A pay hike in Detroit schools will fill teacher vacancies, but does it consider the district’s longtime educators?
DETROIT, MI — Detroit’s school district has an urgent need to bring in new teachers, and they’re solving it by offering Metro Detroit’s highest starting salary for educators.
Detroit Public Schools Community District officials announced an unprecedented pay hike for teachers on Thursday. New teachers will earn up to $51,071, beginning with the 2020-21 academic year.
This marks the first time that new DPSCD teachers will be the highest paid in Metro Detroit. The district says it hopes the move will help fill a number of teacher vacancies and retain instructors.
“This investment will prevent a greater teacher recruitment crisis for our students when you consider the national and regional shortage of undergraduate students choosing to be a teacher and the fact that nearly a third of our teachers could retire at any moment and another third of teachers could be in a position to retire in one to four years,” said DPSCD Superintendent Nikolai Vitti.
Considering Detroit’s Veteran Educators
For some veteran teachers, who chose to remain anonymous out of fear of retribution, the pay increase ignores the hard work and dedication of teachers who served Detroit’s children when it wasn’t glamorous or newsworthy.
“It’s not fair,” a veteran and Master Teacher who is certified to coach other district teachers told The ‘Gander. “What about the people with a master’s and 10 years [of service] making 56K? And the veteran teachers or teachers at the top, where is our real raise?”
The Detroit Federation of Teachers says it will work with DPSCD to get pay increases for all teachers.
Currently, first year teachers in the district earn approximately $38,000 annually with a $1,000 pay increase for each of the following years, maxing out at 15 years – or approximately $53,000 annually. There is no word about how this pay increase may affect veteran teachers’ salaries, as they will now earn near the same amount as new hires.
“Over the past three years our greatest investments have been in teacher compensation because we know that is where the greatest return on investment is generated,” said Iris Taylor, president for the district’s board of education.
DPSCD said it has raised all teacher salaries for the last three years with the average increase being nearly $10,000 total since the 2016-17 academic year.
Detroit’s current teachers say it’s not enough.
“I think new teachers deserve a salary commensurate with professionals in business and the skilled trade industries,” a 5th grade English and social studies teacher told The ‘Gander. “Most teachers put in over eight hour days and spend out-of-pocket for their students. While this is certainly a positive recognition of the value of teaching, I hope long-time DPSCD teachers can also be compensated based on COLA, as we are still making less than we were 10 years ago. But overall, it’s about time teachers are valued.”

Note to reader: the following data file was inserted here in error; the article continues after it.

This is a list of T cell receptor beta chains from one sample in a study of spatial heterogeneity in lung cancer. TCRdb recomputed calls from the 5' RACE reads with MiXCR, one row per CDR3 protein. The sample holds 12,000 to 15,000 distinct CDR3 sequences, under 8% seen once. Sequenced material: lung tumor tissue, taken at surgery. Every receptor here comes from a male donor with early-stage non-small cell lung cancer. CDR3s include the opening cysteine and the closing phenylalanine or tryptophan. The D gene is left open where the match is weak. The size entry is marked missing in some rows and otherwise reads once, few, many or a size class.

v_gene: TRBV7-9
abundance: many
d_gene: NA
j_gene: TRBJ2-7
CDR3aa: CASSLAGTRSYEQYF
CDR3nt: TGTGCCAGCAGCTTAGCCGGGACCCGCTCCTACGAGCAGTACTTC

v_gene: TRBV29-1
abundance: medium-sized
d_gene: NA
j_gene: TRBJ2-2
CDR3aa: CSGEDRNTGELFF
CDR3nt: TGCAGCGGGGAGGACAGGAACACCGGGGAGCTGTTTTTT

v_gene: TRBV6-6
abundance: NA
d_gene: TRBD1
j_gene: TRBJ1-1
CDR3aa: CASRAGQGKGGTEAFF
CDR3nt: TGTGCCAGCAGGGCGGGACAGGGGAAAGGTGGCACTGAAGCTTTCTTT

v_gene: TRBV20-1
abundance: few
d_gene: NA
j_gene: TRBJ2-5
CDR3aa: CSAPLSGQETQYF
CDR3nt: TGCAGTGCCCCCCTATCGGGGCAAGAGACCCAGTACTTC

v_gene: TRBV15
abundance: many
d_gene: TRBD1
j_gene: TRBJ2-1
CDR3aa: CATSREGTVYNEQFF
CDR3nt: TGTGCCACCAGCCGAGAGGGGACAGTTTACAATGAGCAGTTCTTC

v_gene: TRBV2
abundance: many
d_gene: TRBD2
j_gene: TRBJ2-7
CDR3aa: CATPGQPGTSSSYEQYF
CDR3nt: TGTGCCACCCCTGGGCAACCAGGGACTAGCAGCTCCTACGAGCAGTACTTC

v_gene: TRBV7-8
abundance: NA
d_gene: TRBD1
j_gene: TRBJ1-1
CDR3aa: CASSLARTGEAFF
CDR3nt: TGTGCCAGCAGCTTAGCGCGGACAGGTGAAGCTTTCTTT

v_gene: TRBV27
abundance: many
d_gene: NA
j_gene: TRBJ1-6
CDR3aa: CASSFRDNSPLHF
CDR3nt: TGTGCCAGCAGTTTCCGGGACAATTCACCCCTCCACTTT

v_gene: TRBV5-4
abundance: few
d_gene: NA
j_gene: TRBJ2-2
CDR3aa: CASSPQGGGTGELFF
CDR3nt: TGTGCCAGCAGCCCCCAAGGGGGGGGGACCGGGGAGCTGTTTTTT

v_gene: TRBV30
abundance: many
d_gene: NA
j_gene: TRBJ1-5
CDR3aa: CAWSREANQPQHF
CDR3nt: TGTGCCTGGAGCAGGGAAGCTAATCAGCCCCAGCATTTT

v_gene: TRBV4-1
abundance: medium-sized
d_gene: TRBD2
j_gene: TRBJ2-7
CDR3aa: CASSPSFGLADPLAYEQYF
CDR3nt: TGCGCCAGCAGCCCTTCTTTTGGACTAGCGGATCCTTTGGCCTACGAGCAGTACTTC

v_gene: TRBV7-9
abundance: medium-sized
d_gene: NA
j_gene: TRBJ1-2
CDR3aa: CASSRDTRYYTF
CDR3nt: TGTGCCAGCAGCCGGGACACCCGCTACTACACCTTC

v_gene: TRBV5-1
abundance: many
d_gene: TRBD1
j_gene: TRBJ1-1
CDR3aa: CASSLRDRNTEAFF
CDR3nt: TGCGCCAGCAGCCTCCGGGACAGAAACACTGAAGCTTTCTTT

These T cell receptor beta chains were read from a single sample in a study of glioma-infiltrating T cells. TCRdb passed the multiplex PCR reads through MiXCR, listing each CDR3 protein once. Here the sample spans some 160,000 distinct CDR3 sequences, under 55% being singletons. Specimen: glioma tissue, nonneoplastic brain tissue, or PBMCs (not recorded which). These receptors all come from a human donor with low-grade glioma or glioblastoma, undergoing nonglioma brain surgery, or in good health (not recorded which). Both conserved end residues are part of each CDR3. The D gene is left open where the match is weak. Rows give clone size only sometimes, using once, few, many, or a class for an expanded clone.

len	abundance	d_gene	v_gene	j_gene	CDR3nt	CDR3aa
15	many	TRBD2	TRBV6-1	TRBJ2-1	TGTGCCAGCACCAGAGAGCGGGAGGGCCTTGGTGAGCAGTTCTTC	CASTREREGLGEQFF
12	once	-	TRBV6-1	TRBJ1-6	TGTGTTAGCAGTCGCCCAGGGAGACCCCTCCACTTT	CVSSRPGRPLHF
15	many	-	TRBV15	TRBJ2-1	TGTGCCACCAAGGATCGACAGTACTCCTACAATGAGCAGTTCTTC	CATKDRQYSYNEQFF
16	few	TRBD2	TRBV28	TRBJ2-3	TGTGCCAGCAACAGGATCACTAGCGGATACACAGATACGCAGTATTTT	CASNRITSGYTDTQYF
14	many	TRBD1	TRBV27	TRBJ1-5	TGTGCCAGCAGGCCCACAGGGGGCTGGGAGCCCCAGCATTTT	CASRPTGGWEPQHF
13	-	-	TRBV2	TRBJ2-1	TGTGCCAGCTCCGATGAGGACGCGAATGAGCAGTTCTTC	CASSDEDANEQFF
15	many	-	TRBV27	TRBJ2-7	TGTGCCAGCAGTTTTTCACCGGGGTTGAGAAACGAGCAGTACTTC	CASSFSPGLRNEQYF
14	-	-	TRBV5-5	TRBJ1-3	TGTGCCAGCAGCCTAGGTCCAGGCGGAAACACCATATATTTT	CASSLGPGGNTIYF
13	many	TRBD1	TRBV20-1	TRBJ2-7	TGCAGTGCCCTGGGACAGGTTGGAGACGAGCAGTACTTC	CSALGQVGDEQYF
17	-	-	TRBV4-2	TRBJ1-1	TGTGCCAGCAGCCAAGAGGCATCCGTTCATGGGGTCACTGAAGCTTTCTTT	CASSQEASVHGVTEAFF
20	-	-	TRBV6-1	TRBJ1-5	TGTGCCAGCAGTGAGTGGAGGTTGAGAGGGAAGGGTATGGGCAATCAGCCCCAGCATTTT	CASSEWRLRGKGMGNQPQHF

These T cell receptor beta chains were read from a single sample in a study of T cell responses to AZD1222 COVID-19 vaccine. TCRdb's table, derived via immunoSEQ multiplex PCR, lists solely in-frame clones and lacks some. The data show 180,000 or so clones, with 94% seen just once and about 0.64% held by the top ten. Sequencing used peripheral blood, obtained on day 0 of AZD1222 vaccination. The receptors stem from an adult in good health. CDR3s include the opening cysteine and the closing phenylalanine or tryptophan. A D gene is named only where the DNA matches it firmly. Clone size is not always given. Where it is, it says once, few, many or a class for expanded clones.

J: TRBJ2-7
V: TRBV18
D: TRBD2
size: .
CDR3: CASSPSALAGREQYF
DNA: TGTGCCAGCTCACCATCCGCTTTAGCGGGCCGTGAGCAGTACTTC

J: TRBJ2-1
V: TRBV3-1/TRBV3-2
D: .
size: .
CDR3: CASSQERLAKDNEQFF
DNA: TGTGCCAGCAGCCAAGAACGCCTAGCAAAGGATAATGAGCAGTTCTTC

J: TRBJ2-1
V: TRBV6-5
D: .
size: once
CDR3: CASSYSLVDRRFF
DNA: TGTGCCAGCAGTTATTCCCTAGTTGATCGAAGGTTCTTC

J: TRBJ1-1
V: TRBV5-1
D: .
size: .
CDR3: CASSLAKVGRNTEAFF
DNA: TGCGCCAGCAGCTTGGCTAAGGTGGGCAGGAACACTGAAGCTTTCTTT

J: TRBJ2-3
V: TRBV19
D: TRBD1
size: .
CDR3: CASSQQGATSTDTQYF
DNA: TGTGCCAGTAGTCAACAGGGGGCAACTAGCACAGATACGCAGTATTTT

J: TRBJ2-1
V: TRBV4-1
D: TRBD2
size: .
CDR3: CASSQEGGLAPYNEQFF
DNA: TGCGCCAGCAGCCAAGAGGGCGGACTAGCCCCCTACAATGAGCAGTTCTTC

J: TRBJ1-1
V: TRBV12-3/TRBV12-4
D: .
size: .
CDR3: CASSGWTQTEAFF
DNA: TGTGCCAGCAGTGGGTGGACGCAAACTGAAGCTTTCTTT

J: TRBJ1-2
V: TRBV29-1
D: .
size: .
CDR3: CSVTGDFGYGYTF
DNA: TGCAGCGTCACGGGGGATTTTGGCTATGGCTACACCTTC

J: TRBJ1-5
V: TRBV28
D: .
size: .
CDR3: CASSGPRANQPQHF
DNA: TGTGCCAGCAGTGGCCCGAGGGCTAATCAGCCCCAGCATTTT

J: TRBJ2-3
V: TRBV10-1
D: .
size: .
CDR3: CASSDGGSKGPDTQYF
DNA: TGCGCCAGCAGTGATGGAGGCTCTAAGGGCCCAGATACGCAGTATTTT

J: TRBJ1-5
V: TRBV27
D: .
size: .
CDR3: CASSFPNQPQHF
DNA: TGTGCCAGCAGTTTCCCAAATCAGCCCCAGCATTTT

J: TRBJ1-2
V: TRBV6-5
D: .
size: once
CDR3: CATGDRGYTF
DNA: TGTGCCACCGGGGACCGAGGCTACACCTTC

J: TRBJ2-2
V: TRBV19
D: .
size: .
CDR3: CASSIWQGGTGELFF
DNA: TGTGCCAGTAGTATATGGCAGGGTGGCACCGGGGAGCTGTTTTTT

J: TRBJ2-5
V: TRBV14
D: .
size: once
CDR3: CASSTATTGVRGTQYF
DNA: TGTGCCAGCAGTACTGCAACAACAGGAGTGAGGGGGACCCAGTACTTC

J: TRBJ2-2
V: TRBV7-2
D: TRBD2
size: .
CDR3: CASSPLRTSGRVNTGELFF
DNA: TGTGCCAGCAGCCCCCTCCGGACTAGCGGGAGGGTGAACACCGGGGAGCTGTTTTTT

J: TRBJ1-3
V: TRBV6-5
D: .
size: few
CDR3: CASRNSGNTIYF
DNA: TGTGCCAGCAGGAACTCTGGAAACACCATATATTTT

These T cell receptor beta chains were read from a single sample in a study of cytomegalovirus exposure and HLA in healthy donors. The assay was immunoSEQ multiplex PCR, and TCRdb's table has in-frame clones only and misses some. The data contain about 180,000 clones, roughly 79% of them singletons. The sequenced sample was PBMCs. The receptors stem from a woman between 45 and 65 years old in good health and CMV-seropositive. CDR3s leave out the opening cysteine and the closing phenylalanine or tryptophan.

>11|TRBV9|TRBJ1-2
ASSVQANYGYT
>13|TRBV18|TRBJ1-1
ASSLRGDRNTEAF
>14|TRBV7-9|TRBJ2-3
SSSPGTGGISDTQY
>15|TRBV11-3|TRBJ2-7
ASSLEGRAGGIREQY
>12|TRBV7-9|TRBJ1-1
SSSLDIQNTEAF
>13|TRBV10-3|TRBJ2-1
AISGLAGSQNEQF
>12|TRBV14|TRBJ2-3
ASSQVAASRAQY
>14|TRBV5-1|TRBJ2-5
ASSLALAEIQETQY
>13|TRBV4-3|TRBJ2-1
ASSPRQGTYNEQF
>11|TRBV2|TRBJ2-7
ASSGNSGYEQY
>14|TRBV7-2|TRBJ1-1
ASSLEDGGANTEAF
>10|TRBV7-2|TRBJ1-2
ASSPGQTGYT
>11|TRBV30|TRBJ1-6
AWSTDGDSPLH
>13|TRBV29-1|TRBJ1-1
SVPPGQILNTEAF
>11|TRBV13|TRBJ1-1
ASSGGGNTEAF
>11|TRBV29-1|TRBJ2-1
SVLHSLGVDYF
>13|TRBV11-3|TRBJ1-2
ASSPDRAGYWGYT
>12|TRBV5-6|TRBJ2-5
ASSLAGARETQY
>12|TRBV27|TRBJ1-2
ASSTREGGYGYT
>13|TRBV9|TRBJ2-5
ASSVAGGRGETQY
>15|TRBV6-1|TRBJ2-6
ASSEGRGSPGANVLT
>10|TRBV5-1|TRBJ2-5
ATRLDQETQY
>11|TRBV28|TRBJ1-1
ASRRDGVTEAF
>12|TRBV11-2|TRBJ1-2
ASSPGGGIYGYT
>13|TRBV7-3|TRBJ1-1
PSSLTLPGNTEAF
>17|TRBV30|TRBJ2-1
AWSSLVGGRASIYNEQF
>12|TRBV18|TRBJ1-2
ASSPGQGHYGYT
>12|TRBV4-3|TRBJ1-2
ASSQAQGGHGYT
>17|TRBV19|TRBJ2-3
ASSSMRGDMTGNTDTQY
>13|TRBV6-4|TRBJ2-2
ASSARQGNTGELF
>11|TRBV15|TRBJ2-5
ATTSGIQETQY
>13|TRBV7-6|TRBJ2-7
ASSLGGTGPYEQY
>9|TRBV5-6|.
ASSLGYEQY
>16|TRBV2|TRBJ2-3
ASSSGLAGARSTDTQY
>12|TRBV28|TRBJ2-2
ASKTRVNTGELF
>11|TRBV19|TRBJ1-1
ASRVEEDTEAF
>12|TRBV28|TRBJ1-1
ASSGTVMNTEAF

The Master Teacher says she is in agreement with pay increases across the board.
“If the new starting pay has been raised, then all should be raised,” said the Master Teacher. “Everyone should see a real raise in their checks this fall. Period.”
The Pressing Issue of Vacancies
DPSCD says vacancies have fallen to about 70, down from over 200 in 2017. A statement released says the district must take action now to recruit new teachers.
“If we do not act with a sense of urgency regarding the recruitment of teachers to DPSCD, then we slow the progress our children are making and own the failure to develop a long-term strategy to prevent the vacuum that a mass retirement could create over the next five years.”
District Superintendent Vitti told The Detroit News that teachers who currently earn less than $51,000 will have their salaries increased to that mark.
“Not only do teacher vacancies negatively impact student achievement, but it adds to the stress and burden felt by our teachers who need to cover classrooms, manage larger class sizes or redirect students who do not have a consistent learning process throughout the school day in classes with substitutes,” Vitti said. “Smaller class sizes are also imperative as students and teachers return to schools as we continue to deal with the COVID-19 pandemic.”
In May 2018, the superintendent changed the district’s policy of only crediting teachers for two years of service outside of DPSCD. Vitti’s new policy pays teachers for their full years of experience outside the district. the state’s largest.
The average starting teacher salary in the state was $36,309, according to a report released by the Michigan Education Association last year. Approximately 12% of Michigan school districts had a starting salary of at least $40,000, they found.
The Detroit Public Schools Community District is the largest public school district in Michigan. It serves approximately 51,000 students and says it plans to reduce class sizes beginning in the fall.